38. Foreyt WJ, Todd AC, Foreyt K (1975) Fascioloides magna (Bassi, 1875) in feral swine from southern Texas. J Wildlife Dis 11:554–559. doi: 10.7589/0090-3558-11.4.554 CrossRefGoogle Scholar
  39. Foreyt WJ, Samuel WM, Todd AC (1977) Fascioloides magna in white-tailed deer (Odocoileus virginianus): observation of the pairing tendency. J Parasitol 63:1050–1052. doi: 10.2307/3279843 CrossRefPubMedGoogle Scholar
  40. Francis M (1891) Liver flukes. Tex AES Bull 18:123–136. Cited in Pybus MJ (2001) Liver flukes. In: Samuel WM, Pybus MJ, Kocan AA (eds) Parasitic diseases of wild mammals, 2nd edn. Iowa State University Press, AmesGoogle Scholar
  41. Giczi E (2008) Fascioloides magna (Bassi, 1875) infection of Hungarian red deer and roe deer stock and the possibility of protection. Dissertation, University of West HungaryGoogle Scholar
  42. Groves C (2006) The genus Cervus in eastern Eurasia. Eur J Wildl Res 52:14–22. doi: 10.1007/s10344-005-0011-5 CrossRefGoogle Scholar
  43. Hadwen S (1916) A new host for Fasciola magna, Bassi, together with observation on the distribution of Fasciola hepatica, L. in Canada. J Am Vet Med Assoc 49:511–515. Cited in Pybus MJ (2001) Liver flukes. In: Samuel WM, Pybus MJ, Kocan AA (eds) Parasitic diseases of wild mammals, 2nd edn. Iowa State University Press, AmesGoogle Scholar
  44. Hall MC (1914) Society proceedings of the Helminthological Society of Washington. J Parasitol 1:106. Cited in Pybus MJ (2001) Liver flukes. In: Samuel WM, Pybus MJ, Kocan AA (eds) Parasitic diseases of wild mammals, 2nd edn. Iowa State University Press, AmesGoogle Scholar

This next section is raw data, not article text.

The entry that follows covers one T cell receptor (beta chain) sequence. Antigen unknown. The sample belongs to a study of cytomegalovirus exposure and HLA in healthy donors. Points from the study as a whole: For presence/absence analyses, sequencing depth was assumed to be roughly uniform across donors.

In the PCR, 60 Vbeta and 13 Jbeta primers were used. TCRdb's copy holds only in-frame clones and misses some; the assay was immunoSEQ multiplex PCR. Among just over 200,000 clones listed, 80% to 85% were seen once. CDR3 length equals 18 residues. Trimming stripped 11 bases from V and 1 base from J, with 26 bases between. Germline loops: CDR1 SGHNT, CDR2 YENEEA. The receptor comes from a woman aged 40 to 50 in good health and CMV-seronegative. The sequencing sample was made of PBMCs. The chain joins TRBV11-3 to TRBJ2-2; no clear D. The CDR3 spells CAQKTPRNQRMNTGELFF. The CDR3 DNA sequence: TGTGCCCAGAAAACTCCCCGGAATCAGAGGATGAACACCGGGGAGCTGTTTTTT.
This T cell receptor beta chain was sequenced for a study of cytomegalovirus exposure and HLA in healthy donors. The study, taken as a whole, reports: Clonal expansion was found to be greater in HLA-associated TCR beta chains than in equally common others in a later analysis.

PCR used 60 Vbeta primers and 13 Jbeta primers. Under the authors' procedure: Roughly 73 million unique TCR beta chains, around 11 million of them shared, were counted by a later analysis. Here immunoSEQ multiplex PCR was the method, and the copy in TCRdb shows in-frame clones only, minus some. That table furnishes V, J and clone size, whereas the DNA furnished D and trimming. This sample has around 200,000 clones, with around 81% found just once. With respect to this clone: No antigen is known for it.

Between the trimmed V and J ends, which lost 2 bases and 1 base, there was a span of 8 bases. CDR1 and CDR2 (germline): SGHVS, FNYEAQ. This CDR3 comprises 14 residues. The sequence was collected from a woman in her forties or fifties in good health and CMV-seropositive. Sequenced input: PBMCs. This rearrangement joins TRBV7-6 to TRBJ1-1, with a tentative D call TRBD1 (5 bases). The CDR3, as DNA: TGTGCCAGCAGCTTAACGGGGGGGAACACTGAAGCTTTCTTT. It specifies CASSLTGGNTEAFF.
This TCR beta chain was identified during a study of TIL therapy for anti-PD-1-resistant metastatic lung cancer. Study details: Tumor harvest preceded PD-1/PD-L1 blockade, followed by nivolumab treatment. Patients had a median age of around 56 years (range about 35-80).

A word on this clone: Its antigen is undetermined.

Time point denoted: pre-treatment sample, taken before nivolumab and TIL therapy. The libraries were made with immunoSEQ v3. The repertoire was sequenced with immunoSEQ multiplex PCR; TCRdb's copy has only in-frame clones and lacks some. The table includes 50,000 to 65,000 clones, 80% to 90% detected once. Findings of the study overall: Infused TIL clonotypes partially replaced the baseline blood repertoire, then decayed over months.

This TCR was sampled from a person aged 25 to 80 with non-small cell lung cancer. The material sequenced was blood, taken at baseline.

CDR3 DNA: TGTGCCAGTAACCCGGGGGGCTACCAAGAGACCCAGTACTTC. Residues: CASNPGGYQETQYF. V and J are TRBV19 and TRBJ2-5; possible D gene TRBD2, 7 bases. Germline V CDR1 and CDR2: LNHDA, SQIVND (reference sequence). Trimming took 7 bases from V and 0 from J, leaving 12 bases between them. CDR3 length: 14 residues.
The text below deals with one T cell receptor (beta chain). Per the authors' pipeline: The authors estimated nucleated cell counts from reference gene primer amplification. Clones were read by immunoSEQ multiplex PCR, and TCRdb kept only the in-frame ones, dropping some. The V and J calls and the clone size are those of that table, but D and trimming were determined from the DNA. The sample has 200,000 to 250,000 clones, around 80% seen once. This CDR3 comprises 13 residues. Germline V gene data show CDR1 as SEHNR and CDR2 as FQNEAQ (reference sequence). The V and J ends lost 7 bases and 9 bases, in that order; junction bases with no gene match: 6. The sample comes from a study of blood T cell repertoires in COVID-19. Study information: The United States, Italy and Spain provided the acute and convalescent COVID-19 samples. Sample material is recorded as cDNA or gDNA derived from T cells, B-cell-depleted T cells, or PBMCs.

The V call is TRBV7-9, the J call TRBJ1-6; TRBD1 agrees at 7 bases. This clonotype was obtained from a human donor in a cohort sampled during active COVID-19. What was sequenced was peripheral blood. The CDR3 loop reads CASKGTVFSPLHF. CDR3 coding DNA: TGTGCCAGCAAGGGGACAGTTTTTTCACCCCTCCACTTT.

45. Hilton G (1930) Report of the Veterinary Director General, Department of Agriculture, Ottawa, Canada. Cited in Pybus MJ (2001) Liver flukes. In: Samuel WM, Pybus MJ, Kocan AA (eds) Parasitic diseases of wild mammals, 2nd edn. Iowa State University Press, AmesGoogle Scholar
  46. Hood BR, Rognlie MC, Knapp SE (1997) Fascioloidiasis in game-ranched elk from Montana. J Wildl Dis 33:882–885. doi: 10.7589/0090-3558-33.4.882 CrossRefPubMedGoogle Scholar
  47. Janicki Z, Konjević D, Severin K (2005) Monitoring and treatment of Fascioloides magna in semi-farm red deer husbandry in Croatia. Vet Res Commun 29:83–88. doi: 10.1007/s11259-005-0027-z CrossRefPubMedGoogle Scholar
  48. Karamon J, Larska M, Jasik A, Sell B (2015) First report of the giant liver fluke (Fascioloides magna) infection in farmed fallow deer (Dama dama) in Poland—pathomorphological changes and molecular identification. Bull Vet Inst Pulawy 59:339–344. doi: 10.1515/bvip-2015-0050 Google Scholar
  49. Kennedy MJ, Acorn RC, Moraiko DT (1999) Survey of Fascioloides magna in farmed wapiti in Alberta. Can Vet J 40:252–254PubMedCentralPubMedGoogle Scholar
  50. Kingscote AA (1950) Liver rot (Fascioloidiasis) in ruminants. Can J Comp Med Vet Sci 14:203–208PubMedCentralPubMedGoogle Scholar
  51. Kingscote BF, Yates WDG, Tiffin GB (1987) Diseases of wapiti utilizing cattle range in southwestern Alberta. J Wildl Dis 23:86–91CrossRefPubMedGoogle Scholar
  52. Knapp SE, Dunkel AM, Han K, Zimmerman LA (1992) Epizootiology of fascioliasis in Montana. Vet Parasitol 42:241–246CrossRefPubMedGoogle Scholar